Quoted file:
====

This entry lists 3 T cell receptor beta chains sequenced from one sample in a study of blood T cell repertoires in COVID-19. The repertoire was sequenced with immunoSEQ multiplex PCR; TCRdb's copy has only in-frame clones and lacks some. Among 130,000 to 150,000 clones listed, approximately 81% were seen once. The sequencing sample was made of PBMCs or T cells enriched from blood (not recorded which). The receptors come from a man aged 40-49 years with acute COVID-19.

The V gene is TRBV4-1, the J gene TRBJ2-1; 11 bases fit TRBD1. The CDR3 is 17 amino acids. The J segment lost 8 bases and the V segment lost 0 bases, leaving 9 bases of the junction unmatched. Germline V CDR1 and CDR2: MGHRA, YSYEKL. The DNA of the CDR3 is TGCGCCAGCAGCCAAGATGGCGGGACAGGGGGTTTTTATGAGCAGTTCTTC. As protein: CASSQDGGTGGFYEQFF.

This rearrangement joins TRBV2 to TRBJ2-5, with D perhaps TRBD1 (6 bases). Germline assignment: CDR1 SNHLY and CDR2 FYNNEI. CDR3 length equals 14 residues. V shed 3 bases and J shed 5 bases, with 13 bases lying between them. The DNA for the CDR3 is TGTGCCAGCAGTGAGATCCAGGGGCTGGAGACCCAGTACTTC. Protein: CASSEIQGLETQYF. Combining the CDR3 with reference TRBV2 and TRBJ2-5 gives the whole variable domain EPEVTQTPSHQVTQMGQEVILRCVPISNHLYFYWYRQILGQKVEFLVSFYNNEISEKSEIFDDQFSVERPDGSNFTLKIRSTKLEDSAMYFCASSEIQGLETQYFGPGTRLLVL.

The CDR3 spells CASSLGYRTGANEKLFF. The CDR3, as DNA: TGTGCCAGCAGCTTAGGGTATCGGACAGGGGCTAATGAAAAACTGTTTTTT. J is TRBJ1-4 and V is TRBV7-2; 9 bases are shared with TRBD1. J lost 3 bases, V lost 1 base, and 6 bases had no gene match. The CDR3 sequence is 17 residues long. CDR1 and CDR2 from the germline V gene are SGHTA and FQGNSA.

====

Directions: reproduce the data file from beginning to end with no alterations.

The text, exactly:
This entry lists 3 T cell receptor beta chains sequenced from one sample in a study of blood T cell repertoires in COVID-19. The repertoire was sequenced with immunoSEQ multiplex PCR; TCRdb's copy has only in-frame clones and lacks some. Among 130,000 to 150,000 clones listed, approximately 81% were seen once. The sequencing sample was made of PBMCs or T cells enriched from blood (not recorded which). The receptors come from a man aged 40-49 years with acute COVID-19.

The V gene is TRBV4-1, the J gene TRBJ2-1; 11 bases fit TRBD1. The CDR3 is 17 amino acids. The J segment lost 8 bases and the V segment lost 0 bases, leaving 9 bases of the junction unmatched. Germline V CDR1 and CDR2: MGHRA, YSYEKL. The DNA of the CDR3 is TGCGCCAGCAGCCAAGATGGCGGGACAGGGGGTTTTTATGAGCAGTTCTTC. As protein: CASSQDGGTGGFYEQFF.

This rearrangement joins TRBV2 to TRBJ2-5, with D perhaps TRBD1 (6 bases). Germline assignment: CDR1 SNHLY and CDR2 FYNNEI. CDR3 length equals 14 residues. V shed 3 bases and J shed 5 bases, with 13 bases lying between them. The DNA for the CDR3 is TGTGCCAGCAGTGAGATCCAGGGGCTGGAGACCCAGTACTTC. Protein: CASSEIQGLETQYF. Combining the CDR3 with reference TRBV2 and TRBJ2-5 gives the whole variable domain EPEVTQTPSHQVTQMGQEVILRCVPISNHLYFYWYRQILGQKVEFLVSFYNNEISEKSEIFDDQFSVERPDGSNFTLKIRSTKLEDSAMYFCASSEIQGLETQYFGPGTRLLVL.

The CDR3 spells CASSLGYRTGANEKLFF. The CDR3, as DNA: TGTGCCAGCAGCTTAGGGTATCGGACAGGGGCTAATGAAAAACTGTTTTTT. J is TRBJ1-4 and V is TRBV7-2; 9 bases are shared with TRBD1. J lost 3 bases, V lost 1 base, and 6 bases had no gene match. The CDR3 sequence is 17 residues long. CDR1 and CDR2 from the germline V gene are SGHTA and FQGNSA.